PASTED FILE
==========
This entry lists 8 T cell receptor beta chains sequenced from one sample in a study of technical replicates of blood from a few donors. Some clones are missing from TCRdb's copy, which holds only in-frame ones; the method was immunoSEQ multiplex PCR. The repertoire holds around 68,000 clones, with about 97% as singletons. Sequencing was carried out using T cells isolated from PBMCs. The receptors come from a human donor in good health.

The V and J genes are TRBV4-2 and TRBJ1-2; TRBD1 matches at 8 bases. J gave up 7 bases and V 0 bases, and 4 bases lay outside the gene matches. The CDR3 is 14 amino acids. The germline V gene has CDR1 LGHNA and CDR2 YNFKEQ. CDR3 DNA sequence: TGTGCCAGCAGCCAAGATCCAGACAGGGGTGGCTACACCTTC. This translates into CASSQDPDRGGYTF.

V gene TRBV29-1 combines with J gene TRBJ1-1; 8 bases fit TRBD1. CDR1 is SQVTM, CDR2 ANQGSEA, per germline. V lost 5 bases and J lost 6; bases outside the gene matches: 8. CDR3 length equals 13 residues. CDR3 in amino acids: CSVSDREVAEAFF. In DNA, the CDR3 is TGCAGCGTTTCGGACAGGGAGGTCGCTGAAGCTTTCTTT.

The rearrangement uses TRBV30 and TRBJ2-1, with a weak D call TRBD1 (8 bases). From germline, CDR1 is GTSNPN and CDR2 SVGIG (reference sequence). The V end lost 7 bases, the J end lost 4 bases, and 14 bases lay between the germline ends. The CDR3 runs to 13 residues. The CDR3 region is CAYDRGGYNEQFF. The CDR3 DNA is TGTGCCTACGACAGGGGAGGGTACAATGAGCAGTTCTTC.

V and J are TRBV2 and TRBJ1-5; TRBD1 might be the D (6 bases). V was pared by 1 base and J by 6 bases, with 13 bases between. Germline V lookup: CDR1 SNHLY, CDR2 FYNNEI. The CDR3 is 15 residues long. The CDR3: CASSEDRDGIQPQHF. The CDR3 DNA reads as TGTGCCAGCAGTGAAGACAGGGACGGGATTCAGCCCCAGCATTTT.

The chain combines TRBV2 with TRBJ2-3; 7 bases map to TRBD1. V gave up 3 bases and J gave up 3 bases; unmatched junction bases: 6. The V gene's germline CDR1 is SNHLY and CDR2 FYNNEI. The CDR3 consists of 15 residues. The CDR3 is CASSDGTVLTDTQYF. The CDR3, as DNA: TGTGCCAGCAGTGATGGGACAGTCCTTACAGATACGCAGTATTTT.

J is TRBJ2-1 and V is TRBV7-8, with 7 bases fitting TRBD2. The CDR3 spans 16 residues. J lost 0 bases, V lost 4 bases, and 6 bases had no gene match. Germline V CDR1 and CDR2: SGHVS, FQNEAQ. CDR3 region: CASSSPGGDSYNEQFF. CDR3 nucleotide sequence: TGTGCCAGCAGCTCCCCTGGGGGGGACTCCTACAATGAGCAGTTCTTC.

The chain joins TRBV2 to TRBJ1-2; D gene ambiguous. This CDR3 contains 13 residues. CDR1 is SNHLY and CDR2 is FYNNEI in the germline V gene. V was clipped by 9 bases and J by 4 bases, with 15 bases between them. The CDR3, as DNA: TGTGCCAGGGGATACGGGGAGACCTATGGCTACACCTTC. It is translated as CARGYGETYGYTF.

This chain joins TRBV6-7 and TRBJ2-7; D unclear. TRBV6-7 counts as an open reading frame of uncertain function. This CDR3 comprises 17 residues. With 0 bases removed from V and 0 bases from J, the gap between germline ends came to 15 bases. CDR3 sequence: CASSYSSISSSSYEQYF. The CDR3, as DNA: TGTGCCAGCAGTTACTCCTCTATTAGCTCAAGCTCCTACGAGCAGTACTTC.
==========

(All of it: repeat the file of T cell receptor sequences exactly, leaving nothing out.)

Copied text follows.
This entry lists 8 T cell receptor beta chains sequenced from one sample in a study of technical replicates of blood from a few donors. Some clones are missing from TCRdb's copy, which holds only in-frame ones; the method was immunoSEQ multiplex PCR. The repertoire holds around 68,000 clones, with about 97% as singletons. Sequencing was carried out using T cells isolated from PBMCs. The receptors come from a human donor in good health.

The V and J genes are TRBV4-2 and TRBJ1-2; TRBD1 matches at 8 bases. J gave up 7 bases and V 0 bases, and 4 bases lay outside the gene matches. The CDR3 is 14 amino acids. The germline V gene has CDR1 LGHNA and CDR2 YNFKEQ. CDR3 DNA sequence: TGTGCCAGCAGCCAAGATCCAGACAGGGGTGGCTACACCTTC. This translates into CASSQDPDRGGYTF.

V gene TRBV29-1 combines with J gene TRBJ1-1; 8 bases fit TRBD1. CDR1 is SQVTM, CDR2 ANQGSEA, per germline. V lost 5 bases and J lost 6; bases outside the gene matches: 8. CDR3 length equals 13 residues. CDR3 in amino acids: CSVSDREVAEAFF. In DNA, the CDR3 is TGCAGCGTTTCGGACAGGGAGGTCGCTGAAGCTTTCTTT.

The rearrangement uses TRBV30 and TRBJ2-1, with a weak D call TRBD1 (8 bases). From germline, CDR1 is GTSNPN and CDR2 SVGIG (reference sequence). The V end lost 7 bases, the J end lost 4 bases, and 14 bases lay between the germline ends. The CDR3 runs to 13 residues. The CDR3 region is CAYDRGGYNEQFF. The CDR3 DNA is TGTGCCTACGACAGGGGAGGGTACAATGAGCAGTTCTTC.

V and J are TRBV2 and TRBJ1-5; TRBD1 might be the D (6 bases). V was pared by 1 base and J by 6 bases, with 13 bases between. Germline V lookup: CDR1 SNHLY, CDR2 FYNNEI. The CDR3 is 15 residues long. The CDR3: CASSEDRDGIQPQHF. The CDR3 DNA reads as TGTGCCAGCAGTGAAGACAGGGACGGGATTCAGCCCCAGCATTTT.

The chain combines TRBV2 with TRBJ2-3; 7 bases map to TRBD1. V gave up 3 bases and J gave up 3 bases; unmatched junction bases: 6. The V gene's germline CDR1 is SNHLY and CDR2 FYNNEI. The CDR3 consists of 15 residues. The CDR3 is CASSDGTVLTDTQYF. The CDR3, as DNA: TGTGCCAGCAGTGATGGGACAGTCCTTACAGATACGCAGTATTTT.

J is TRBJ2-1 and V is TRBV7-8, with 7 bases fitting TRBD2. The CDR3 spans 16 residues. J lost 0 bases, V lost 4 bases, and 6 bases had no gene match. Germline V CDR1 and CDR2: SGHVS, FQNEAQ. CDR3 region: CASSSPGGDSYNEQFF. CDR3 nucleotide sequence: TGTGCCAGCAGCTCCCCTGGGGGGGACTCCTACAATGAGCAGTTCTTC.

The chain joins TRBV2 to TRBJ1-2; D gene ambiguous. This CDR3 contains 13 residues. CDR1 is SNHLY and CDR2 is FYNNEI in the germline V gene. V was clipped by 9 bases and J by 4 bases, with 15 bases between them. The CDR3, as DNA: TGTGCCAGGGGATACGGGGAGACCTATGGCTACACCTTC. It is translated as CARGYGETYGYTF.

This chain joins TRBV6-7 and TRBJ2-7; D unclear. TRBV6-7 counts as an open reading frame of uncertain function. This CDR3 comprises 17 residues. With 0 bases removed from V and 0 bases from J, the gap between germline ends came to 15 bases. CDR3 sequence: CASSYSSISSSSYEQYF. The CDR3, as DNA: TGTGCCAGCAGTTACTCCTCTATTAGCTCAAGCTCCTACGAGCAGTACTTC.